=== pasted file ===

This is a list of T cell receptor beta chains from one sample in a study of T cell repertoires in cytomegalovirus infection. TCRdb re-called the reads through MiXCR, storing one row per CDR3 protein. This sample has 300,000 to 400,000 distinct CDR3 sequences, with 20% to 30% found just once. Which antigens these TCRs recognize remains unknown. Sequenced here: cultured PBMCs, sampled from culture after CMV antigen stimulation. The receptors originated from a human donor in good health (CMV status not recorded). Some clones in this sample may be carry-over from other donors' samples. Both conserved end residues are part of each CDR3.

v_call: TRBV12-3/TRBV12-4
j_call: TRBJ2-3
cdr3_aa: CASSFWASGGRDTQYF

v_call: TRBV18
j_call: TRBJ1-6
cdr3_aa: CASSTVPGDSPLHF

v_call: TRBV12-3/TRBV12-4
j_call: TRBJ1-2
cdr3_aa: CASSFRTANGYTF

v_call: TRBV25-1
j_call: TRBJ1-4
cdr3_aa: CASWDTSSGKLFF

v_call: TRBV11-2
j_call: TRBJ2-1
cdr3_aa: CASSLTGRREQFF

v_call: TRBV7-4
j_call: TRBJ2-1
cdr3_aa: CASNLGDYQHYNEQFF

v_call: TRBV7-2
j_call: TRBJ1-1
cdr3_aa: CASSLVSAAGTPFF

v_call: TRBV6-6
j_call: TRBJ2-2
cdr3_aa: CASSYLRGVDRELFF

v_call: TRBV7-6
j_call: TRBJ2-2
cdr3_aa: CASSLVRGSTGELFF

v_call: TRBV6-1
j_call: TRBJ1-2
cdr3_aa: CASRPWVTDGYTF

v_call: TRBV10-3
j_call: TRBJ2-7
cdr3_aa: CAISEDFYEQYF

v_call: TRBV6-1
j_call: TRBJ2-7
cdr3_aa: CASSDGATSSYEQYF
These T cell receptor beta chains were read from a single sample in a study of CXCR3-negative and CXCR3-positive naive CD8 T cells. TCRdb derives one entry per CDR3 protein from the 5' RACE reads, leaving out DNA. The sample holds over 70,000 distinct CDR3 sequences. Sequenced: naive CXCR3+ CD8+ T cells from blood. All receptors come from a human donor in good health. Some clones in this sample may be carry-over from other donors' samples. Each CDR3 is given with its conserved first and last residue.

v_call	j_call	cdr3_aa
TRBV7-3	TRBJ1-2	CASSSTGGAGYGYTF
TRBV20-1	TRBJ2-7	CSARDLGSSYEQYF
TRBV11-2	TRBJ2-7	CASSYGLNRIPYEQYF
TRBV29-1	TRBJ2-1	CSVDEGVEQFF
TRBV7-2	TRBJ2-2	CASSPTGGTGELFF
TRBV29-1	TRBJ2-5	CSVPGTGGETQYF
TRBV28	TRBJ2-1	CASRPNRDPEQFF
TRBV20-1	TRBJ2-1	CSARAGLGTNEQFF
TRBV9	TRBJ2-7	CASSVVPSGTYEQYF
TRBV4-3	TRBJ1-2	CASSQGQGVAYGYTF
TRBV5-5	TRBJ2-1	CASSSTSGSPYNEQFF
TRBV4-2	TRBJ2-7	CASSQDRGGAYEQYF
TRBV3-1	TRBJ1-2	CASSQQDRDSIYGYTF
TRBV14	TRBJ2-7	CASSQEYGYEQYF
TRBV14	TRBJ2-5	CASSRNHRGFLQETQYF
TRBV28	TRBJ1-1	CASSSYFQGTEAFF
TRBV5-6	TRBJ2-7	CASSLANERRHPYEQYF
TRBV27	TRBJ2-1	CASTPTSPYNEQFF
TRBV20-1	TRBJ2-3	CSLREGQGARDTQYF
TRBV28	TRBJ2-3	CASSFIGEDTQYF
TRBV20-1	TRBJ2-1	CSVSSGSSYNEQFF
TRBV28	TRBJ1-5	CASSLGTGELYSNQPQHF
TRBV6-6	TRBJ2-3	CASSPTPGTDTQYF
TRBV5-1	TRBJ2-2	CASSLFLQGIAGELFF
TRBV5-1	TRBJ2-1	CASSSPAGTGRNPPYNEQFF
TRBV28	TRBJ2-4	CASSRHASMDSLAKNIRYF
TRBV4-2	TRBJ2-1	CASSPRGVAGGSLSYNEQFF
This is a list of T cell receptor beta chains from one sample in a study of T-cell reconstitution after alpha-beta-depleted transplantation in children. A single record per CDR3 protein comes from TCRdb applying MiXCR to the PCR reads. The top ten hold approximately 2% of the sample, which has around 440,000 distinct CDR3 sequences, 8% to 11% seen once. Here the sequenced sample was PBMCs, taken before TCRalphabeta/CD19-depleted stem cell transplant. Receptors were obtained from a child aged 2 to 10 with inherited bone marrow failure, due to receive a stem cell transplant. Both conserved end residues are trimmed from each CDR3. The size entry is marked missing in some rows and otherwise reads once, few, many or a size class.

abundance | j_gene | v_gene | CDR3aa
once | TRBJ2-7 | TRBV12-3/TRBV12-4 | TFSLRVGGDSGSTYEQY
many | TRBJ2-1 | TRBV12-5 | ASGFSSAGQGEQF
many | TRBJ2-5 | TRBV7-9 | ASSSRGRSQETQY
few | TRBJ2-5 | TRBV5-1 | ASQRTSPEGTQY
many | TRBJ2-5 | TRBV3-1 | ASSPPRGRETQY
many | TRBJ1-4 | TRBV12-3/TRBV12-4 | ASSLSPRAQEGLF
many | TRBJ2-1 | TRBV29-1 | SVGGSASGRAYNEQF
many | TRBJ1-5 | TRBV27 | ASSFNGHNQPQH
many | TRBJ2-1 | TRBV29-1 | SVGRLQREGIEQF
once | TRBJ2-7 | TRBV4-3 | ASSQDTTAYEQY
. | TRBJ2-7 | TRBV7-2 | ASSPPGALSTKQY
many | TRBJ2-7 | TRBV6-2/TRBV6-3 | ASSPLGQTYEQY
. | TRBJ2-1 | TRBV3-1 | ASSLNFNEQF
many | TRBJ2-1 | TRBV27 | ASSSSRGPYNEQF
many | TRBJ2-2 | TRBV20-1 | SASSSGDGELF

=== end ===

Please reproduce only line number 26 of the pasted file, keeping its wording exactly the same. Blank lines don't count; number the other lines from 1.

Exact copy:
v_call: TRBV7-6